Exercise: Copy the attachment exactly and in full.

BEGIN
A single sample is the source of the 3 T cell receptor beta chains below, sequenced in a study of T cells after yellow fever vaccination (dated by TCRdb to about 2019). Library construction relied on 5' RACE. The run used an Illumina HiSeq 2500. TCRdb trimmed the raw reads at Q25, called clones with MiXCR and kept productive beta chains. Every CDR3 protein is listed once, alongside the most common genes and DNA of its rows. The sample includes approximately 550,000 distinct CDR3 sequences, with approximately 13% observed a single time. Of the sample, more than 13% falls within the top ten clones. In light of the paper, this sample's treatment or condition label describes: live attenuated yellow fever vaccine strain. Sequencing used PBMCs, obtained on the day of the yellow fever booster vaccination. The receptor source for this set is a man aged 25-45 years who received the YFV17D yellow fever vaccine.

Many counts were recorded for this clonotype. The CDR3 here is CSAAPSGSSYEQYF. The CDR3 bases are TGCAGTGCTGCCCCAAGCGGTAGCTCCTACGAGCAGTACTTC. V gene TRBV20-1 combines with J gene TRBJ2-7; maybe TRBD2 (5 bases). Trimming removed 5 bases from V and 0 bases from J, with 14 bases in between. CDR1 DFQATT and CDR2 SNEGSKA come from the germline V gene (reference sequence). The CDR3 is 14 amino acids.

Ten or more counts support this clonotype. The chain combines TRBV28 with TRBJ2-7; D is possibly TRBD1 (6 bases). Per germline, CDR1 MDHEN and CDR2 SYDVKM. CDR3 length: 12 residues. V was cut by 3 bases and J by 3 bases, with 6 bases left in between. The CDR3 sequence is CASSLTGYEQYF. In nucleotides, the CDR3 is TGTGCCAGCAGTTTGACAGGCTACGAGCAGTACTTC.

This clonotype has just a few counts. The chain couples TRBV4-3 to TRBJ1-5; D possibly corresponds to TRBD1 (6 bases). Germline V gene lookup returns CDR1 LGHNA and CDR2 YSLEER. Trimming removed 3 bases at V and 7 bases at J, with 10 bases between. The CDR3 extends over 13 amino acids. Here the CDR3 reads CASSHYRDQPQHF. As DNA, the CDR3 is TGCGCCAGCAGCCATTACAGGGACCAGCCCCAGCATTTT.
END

A single sample is the source of the 3 T cell receptor beta chains below, sequenced in a study of T cells after yellow fever vaccination (dated by TCRdb to about 2019). Library construction relied on 5' RACE. The run used an Illumina HiSeq 2500. TCRdb trimmed the raw reads at Q25, called clones with MiXCR and kept productive beta chains. Every CDR3 protein is listed once, alongside the most common genes and DNA of its rows. The sample includes approximately 550,000 distinct CDR3 sequences, with approximately 13% observed a single time. Of the sample, more than 13% falls within the top ten clones. In light of the paper, this sample's treatment or condition label describes: live attenuated yellow fever vaccine strain. Sequencing used PBMCs, obtained on the day of the yellow fever booster vaccination. The receptor source for this set is a man aged 25-45 years who received the YFV17D yellow fever vaccine.

Many counts were recorded for this clonotype. The CDR3 here is CSAAPSGSSYEQYF. The CDR3 bases are TGCAGTGCTGCCCCAAGCGGTAGCTCCTACGAGCAGTACTTC. V gene TRBV20-1 combines with J gene TRBJ2-7; maybe TRBD2 (5 bases). Trimming removed 5 bases from V and 0 bases from J, with 14 bases in between. CDR1 DFQATT and CDR2 SNEGSKA come from the germline V gene (reference sequence). The CDR3 is 14 amino acids.

Ten or more counts support this clonotype. The chain combines TRBV28 with TRBJ2-7; D is possibly TRBD1 (6 bases). Per germline, CDR1 MDHEN and CDR2 SYDVKM. CDR3 length: 12 residues. V was cut by 3 bases and J by 3 bases, with 6 bases left in between. The CDR3 sequence is CASSLTGYEQYF. In nucleotides, the CDR3 is TGTGCCAGCAGTTTGACAGGCTACGAGCAGTACTTC.

This clonotype has just a few counts. The chain couples TRBV4-3 to TRBJ1-5; D possibly corresponds to TRBD1 (6 bases). Germline V gene lookup returns CDR1 LGHNA and CDR2 YSLEER. Trimming removed 3 bases at V and 7 bases at J, with 10 bases between. The CDR3 extends over 13 amino acids. Here the CDR3 reads CASSHYRDQPQHF. As DNA, the CDR3 is TGCGCCAGCAGCCATTACAGGGACCAGCCCCAGCATTTT.